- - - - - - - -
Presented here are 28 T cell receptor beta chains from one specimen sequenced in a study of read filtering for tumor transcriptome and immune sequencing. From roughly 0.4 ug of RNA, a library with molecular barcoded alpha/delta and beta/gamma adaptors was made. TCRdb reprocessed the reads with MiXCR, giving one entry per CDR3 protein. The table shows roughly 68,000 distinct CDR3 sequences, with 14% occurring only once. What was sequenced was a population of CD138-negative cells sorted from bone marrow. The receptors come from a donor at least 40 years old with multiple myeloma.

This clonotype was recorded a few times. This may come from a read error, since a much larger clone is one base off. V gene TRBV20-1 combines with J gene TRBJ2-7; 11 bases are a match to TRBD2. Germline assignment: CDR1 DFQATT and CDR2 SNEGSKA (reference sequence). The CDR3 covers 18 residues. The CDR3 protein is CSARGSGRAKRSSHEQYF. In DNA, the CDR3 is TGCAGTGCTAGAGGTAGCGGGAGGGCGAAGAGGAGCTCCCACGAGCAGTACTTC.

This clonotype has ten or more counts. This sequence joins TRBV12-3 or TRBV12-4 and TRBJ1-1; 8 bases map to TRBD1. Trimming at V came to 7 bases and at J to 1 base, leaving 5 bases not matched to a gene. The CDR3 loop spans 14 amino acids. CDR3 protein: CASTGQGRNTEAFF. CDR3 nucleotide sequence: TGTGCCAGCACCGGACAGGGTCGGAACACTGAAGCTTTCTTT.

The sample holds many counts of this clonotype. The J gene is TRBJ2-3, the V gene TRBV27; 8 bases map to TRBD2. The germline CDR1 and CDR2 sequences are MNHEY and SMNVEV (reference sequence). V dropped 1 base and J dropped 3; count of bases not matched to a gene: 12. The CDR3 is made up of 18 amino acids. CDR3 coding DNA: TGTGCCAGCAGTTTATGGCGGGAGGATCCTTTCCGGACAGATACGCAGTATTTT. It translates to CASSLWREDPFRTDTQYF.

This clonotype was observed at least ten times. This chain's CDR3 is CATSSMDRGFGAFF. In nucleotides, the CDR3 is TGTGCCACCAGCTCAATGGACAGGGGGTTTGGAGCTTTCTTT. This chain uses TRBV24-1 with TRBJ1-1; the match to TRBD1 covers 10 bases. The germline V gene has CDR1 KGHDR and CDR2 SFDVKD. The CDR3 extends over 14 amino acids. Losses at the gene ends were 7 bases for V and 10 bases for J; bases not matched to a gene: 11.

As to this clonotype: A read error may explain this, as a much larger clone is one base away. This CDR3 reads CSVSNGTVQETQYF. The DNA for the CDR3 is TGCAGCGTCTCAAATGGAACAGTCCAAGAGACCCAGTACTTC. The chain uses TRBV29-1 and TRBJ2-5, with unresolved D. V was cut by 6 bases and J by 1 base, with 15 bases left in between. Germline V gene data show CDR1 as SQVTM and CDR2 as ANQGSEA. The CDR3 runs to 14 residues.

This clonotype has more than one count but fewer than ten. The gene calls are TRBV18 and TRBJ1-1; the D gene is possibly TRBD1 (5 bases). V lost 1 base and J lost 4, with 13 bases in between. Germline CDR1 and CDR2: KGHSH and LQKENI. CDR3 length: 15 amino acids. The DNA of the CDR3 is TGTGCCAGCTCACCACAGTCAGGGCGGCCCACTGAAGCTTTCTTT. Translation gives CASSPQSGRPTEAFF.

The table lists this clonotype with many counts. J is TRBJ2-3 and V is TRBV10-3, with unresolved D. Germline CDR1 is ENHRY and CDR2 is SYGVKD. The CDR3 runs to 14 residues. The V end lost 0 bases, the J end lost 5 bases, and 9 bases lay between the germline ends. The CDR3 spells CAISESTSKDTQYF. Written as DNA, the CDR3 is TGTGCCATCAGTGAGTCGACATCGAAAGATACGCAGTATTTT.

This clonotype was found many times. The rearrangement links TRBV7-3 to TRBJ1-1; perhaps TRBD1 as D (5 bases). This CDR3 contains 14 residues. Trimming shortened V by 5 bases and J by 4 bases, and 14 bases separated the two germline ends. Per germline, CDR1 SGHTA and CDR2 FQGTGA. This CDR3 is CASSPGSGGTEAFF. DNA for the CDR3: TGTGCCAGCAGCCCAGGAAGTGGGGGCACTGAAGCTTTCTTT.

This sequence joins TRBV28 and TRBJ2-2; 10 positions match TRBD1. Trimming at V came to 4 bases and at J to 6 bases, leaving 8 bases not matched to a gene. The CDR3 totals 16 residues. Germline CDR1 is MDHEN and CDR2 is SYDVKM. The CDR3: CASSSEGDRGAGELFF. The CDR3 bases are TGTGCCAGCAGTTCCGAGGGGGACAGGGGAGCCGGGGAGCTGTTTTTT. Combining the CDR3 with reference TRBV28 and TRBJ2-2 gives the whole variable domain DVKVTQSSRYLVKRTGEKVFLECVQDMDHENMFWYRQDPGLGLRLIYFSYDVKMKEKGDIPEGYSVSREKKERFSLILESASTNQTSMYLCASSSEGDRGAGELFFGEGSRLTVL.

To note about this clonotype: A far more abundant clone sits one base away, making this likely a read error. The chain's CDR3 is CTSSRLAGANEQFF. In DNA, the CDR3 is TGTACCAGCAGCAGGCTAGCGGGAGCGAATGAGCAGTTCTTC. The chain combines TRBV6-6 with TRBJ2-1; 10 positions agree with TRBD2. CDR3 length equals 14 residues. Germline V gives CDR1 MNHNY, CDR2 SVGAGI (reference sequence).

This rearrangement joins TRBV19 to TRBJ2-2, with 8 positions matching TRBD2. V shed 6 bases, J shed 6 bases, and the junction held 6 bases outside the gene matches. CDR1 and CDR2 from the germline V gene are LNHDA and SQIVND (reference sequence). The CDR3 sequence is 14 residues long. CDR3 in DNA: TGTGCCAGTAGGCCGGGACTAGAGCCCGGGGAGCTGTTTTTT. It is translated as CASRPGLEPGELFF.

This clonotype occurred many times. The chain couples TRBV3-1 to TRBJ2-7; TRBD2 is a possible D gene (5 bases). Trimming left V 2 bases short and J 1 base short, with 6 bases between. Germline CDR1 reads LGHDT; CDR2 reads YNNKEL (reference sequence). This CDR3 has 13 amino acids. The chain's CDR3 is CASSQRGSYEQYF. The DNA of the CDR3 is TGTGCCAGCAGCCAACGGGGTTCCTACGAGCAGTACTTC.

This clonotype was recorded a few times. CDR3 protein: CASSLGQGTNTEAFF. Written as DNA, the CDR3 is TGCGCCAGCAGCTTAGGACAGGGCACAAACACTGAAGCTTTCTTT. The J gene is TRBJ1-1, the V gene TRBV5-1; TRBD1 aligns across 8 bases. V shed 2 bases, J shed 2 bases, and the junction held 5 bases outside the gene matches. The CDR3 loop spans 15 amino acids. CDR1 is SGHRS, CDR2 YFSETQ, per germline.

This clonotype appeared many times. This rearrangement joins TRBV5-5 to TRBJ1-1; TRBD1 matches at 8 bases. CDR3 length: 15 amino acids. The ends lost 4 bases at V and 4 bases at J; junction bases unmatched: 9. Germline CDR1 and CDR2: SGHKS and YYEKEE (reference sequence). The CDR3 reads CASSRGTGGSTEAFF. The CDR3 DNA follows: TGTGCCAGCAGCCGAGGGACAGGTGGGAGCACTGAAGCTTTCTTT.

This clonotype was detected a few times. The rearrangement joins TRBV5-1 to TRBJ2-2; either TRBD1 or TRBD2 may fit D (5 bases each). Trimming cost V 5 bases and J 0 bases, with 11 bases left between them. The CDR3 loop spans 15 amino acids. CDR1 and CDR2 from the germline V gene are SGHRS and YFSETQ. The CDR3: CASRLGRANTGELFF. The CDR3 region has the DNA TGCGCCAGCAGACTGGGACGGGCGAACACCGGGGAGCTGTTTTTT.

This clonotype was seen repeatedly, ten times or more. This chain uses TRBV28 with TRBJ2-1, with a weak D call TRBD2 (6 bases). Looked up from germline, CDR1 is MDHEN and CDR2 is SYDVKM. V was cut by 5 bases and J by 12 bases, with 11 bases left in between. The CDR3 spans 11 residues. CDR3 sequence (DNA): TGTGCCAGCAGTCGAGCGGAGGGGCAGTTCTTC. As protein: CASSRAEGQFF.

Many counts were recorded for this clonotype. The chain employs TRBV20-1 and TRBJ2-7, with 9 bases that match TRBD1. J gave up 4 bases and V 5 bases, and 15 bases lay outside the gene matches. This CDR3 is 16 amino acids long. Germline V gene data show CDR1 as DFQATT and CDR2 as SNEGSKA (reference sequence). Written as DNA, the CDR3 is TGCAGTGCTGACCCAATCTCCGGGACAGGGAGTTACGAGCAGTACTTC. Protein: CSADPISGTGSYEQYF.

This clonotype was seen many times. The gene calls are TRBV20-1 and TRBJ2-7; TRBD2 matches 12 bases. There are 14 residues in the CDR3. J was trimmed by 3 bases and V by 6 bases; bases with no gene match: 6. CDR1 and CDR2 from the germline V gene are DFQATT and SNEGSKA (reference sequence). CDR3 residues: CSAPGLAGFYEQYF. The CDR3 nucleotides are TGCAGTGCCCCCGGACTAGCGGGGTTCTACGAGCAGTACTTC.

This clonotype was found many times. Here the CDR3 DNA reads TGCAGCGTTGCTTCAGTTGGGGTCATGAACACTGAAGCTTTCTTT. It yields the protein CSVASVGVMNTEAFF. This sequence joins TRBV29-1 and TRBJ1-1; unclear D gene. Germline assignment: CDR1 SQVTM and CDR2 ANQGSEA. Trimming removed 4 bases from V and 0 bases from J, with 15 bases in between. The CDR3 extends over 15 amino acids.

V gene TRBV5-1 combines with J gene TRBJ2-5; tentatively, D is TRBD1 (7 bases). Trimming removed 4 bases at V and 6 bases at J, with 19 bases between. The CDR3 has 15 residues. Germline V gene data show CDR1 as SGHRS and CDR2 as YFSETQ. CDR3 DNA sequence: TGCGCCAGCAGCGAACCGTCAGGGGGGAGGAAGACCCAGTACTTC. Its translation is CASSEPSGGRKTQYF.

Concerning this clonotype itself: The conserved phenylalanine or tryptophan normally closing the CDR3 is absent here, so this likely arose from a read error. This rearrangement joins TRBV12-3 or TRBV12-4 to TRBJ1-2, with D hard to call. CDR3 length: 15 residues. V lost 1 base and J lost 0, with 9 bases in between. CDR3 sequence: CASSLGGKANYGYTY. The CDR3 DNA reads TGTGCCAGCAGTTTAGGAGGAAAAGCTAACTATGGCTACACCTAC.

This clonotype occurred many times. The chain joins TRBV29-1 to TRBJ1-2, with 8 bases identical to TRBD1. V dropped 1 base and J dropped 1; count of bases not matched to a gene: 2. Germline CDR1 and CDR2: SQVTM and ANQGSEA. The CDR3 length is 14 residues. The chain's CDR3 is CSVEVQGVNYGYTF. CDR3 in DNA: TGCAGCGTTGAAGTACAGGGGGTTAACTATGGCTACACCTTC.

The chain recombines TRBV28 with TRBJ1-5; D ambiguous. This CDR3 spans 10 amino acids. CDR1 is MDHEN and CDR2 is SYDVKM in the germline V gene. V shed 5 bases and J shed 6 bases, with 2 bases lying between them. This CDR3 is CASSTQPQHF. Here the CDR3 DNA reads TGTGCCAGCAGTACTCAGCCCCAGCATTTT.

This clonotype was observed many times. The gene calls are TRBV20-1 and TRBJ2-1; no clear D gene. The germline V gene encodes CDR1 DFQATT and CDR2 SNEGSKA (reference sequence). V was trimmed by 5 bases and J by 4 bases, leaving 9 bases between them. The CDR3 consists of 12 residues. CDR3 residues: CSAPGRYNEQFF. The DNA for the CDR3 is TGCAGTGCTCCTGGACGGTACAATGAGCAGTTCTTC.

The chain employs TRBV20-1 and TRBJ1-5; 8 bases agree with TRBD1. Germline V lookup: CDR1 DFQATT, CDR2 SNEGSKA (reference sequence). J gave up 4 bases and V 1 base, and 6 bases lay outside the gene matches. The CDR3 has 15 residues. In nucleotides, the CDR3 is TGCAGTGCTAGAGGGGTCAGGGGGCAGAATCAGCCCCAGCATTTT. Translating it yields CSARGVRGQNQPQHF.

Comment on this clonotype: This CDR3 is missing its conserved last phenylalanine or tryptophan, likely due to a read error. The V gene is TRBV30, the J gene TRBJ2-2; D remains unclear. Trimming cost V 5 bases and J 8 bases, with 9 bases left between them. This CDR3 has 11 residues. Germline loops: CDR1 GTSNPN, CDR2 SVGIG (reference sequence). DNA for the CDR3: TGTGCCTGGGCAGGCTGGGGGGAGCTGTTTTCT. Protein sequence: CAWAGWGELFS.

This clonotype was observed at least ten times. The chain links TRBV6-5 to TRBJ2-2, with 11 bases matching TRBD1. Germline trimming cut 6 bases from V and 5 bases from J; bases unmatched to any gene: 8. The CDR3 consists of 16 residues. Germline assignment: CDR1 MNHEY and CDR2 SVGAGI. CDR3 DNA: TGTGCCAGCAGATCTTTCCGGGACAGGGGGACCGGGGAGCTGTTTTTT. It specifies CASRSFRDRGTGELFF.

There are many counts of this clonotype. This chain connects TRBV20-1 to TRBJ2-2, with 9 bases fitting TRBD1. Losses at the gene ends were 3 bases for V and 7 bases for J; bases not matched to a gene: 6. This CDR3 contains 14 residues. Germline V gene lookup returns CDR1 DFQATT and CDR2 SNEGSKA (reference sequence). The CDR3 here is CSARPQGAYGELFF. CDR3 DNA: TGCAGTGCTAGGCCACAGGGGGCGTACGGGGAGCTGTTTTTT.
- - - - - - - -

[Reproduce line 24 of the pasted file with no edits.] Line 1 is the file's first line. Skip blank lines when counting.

The chain recombines TRBV28 with TRBJ1-5; D ambiguous. This CDR3 spans 10 amino acids. CDR1 is MDHEN and CDR2 is SYDVKM in the germline V gene. V shed 5 bases and J shed 6 bases, with 2 bases lying between them. This CDR3 is CASSTQPQHF. Here the CDR3 DNA reads TGTGCCAGCAGTACTCAGCCCCAGCATTTT.